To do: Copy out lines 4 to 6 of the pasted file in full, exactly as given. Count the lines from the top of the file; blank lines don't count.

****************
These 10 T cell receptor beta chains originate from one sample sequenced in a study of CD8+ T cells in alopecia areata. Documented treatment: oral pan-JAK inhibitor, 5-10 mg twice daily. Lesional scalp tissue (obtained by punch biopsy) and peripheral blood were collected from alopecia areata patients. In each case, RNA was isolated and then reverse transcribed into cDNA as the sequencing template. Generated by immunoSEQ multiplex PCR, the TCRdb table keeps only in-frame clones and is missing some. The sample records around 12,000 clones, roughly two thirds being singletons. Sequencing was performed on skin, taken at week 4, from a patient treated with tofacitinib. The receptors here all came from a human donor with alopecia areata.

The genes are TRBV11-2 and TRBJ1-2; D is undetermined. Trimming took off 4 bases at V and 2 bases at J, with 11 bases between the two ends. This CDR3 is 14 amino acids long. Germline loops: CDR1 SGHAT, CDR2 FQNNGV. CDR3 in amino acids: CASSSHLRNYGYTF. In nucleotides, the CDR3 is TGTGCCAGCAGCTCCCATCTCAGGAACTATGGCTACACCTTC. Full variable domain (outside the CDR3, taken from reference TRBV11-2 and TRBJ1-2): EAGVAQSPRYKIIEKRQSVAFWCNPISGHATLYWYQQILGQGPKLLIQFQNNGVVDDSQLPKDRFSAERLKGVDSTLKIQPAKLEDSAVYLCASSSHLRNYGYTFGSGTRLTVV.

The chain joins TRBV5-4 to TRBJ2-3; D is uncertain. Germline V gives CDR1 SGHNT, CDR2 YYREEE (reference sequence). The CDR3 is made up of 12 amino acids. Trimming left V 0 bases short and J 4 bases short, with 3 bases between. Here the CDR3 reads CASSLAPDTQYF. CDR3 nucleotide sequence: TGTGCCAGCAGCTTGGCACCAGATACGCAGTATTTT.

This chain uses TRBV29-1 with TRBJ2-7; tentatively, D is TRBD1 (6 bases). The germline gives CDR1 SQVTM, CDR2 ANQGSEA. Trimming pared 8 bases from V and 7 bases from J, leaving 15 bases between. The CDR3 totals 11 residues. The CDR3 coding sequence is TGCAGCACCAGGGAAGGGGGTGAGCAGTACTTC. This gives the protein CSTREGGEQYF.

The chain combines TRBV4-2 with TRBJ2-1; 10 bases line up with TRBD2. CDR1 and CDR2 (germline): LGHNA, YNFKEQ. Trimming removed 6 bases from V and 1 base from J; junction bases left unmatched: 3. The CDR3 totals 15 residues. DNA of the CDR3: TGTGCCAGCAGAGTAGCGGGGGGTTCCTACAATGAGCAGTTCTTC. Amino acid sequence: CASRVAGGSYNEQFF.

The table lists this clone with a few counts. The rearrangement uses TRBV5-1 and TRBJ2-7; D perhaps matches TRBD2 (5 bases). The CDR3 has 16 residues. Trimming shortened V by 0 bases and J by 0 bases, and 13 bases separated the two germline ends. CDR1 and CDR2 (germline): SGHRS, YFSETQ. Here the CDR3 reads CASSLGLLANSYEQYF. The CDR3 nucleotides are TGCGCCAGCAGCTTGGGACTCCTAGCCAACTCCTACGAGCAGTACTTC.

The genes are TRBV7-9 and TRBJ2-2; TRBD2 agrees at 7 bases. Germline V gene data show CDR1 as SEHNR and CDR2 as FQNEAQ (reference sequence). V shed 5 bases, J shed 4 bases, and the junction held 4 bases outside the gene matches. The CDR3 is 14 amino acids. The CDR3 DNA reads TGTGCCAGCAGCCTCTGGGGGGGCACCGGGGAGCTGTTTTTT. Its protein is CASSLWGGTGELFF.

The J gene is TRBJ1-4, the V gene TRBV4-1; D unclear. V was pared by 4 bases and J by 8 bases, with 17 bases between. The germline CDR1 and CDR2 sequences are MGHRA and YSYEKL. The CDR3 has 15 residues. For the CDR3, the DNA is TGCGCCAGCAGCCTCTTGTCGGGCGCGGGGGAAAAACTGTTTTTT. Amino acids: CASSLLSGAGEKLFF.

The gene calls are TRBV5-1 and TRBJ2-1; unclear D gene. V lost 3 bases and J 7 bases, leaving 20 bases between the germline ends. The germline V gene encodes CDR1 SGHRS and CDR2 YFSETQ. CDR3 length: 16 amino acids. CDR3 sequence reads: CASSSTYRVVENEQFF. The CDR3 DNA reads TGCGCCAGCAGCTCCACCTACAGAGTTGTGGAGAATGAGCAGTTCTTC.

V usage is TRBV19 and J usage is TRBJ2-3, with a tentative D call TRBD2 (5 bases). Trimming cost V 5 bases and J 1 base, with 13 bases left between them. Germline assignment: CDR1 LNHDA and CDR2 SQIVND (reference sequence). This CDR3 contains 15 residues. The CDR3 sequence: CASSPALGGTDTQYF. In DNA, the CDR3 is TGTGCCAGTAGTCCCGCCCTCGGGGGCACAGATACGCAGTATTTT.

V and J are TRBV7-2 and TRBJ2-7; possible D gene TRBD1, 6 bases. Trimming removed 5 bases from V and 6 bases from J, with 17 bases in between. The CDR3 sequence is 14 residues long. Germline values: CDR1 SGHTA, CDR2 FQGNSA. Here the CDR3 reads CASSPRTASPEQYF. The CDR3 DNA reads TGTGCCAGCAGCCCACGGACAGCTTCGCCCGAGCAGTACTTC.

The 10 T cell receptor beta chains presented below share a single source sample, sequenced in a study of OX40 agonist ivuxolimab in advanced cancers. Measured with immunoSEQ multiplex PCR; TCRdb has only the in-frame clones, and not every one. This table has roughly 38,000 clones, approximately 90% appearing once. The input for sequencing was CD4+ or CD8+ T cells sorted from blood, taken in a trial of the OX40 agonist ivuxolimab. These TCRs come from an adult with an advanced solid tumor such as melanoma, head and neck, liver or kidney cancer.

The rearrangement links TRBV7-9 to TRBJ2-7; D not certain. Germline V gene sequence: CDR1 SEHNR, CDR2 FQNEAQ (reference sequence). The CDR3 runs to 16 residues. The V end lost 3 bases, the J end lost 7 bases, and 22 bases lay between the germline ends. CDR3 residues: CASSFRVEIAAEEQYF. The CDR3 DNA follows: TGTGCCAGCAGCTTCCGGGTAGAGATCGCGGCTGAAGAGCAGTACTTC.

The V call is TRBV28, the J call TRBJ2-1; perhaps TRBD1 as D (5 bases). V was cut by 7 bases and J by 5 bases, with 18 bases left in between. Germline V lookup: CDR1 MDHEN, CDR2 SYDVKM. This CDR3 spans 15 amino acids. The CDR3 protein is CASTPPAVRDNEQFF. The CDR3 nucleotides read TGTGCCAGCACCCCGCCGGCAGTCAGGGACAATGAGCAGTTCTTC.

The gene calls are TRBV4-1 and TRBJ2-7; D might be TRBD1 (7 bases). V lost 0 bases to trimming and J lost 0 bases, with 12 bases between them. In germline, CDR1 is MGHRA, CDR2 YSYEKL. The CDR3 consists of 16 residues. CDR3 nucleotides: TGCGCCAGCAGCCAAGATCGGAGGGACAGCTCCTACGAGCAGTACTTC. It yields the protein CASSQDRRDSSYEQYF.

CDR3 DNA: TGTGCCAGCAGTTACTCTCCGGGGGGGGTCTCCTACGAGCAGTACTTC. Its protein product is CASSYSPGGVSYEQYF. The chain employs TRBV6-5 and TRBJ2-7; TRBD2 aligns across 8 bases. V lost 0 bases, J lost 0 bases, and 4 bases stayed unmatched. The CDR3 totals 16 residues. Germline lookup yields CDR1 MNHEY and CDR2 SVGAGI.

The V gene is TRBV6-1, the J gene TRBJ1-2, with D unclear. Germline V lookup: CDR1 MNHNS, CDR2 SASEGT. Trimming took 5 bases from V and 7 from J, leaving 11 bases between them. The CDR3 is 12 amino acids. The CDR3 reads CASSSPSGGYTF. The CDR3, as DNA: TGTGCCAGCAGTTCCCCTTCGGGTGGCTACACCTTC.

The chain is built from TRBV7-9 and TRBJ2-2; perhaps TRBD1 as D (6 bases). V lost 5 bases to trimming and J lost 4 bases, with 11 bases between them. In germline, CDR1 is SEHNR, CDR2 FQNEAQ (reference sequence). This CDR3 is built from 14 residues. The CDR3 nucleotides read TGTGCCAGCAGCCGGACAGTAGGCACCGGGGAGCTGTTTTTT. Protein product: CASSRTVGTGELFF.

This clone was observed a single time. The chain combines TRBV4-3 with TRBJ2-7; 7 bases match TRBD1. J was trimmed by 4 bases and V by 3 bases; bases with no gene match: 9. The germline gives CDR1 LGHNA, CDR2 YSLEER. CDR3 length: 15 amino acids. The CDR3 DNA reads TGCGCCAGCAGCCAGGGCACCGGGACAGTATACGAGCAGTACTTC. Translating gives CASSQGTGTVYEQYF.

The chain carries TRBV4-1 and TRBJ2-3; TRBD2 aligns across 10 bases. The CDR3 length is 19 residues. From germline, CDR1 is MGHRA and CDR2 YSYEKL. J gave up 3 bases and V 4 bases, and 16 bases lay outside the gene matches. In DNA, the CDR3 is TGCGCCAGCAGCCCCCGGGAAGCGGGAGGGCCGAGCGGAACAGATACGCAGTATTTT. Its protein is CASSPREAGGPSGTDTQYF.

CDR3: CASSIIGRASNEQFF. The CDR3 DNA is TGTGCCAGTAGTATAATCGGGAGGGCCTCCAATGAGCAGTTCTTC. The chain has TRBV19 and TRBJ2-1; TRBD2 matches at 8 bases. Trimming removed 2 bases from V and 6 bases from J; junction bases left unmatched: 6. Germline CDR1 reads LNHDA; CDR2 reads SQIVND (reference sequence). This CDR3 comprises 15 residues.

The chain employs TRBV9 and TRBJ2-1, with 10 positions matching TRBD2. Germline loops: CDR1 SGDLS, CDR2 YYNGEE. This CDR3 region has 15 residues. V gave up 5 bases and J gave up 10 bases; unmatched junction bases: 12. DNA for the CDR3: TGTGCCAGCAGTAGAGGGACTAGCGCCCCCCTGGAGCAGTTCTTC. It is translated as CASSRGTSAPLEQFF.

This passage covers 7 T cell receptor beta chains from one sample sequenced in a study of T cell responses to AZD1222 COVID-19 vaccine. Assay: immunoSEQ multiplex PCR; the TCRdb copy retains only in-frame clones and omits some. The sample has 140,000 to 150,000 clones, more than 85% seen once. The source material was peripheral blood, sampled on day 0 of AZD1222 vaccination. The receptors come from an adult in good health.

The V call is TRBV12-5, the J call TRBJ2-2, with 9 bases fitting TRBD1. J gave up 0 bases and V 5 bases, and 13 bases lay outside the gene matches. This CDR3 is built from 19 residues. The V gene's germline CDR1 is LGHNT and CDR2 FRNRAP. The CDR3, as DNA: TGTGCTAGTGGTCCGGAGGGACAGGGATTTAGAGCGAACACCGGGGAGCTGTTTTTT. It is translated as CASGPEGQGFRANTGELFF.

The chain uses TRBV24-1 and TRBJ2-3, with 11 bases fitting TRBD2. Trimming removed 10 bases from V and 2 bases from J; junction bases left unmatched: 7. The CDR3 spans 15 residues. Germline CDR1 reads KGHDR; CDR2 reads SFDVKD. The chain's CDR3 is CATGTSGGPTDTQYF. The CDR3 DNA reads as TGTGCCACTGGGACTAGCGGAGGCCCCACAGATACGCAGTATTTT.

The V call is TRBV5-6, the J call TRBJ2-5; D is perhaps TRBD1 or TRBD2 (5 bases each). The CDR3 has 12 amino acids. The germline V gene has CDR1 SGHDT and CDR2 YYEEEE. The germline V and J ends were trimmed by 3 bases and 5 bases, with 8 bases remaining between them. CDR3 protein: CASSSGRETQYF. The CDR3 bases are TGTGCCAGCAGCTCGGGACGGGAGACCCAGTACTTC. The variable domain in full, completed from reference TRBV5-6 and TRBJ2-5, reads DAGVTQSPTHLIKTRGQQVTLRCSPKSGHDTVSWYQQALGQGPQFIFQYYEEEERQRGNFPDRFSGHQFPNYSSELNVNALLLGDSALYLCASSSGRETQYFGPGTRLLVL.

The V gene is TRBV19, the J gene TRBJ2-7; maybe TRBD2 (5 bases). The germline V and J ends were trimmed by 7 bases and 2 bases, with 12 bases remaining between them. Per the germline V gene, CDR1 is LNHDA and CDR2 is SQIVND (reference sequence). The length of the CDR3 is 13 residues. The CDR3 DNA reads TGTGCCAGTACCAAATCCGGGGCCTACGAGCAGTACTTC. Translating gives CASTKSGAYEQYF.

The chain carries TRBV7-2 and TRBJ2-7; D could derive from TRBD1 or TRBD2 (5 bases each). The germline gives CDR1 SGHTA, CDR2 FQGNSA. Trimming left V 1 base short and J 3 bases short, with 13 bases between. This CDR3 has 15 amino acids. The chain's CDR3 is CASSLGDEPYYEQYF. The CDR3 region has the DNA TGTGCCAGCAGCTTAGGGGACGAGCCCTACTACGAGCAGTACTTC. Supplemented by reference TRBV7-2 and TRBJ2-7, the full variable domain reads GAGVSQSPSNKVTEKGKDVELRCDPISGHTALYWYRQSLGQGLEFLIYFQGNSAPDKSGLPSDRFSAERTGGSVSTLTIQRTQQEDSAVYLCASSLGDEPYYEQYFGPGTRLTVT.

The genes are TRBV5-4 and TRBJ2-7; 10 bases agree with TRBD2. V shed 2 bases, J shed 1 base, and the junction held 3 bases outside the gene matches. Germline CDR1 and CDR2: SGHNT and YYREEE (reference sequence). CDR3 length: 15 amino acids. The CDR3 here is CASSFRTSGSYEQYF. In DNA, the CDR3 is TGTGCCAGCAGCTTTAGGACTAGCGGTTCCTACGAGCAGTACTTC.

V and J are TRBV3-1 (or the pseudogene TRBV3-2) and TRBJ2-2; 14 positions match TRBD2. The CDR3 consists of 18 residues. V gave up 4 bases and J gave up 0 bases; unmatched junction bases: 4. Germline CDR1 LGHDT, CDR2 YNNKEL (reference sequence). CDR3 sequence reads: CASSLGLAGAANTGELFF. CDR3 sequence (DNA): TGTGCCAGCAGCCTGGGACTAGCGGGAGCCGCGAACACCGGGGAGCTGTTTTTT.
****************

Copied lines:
This chain uses TRBV29-1 with TRBJ2-7; tentatively, D is TRBD1 (6 bases). The germline gives CDR1 SQVTM, CDR2 ANQGSEA. Trimming pared 8 bases from V and 7 bases from J, leaving 15 bases between. The CDR3 totals 11 residues. The CDR3 coding sequence is TGCAGCACCAGGGAAGGGGGTGAGCAGTACTTC. This gives the protein CSTREGGEQYF.

The chain combines TRBV4-2 with TRBJ2-1; 10 bases line up with TRBD2. CDR1 and CDR2 (germline): LGHNA, YNFKEQ. Trimming removed 6 bases from V and 1 base from J; junction bases left unmatched: 3. The CDR3 totals 15 residues. DNA of the CDR3: TGTGCCAGCAGAGTAGCGGGGGGTTCCTACAATGAGCAGTTCTTC. Amino acid sequence: CASRVAGGSYNEQFF.

The table lists this clone with a few counts. The rearrangement uses TRBV5-1 and TRBJ2-7; D perhaps matches TRBD2 (5 bases). The CDR3 has 16 residues. Trimming shortened V by 0 bases and J by 0 bases, and 13 bases separated the two germline ends. CDR1 and CDR2 (germline): SGHRS, YFSETQ. Here the CDR3 reads CASSLGLLANSYEQYF. The CDR3 nucleotides are TGCGCCAGCAGCTTGGGACTCCTAGCCAACTCCTACGAGCAGTACTTC.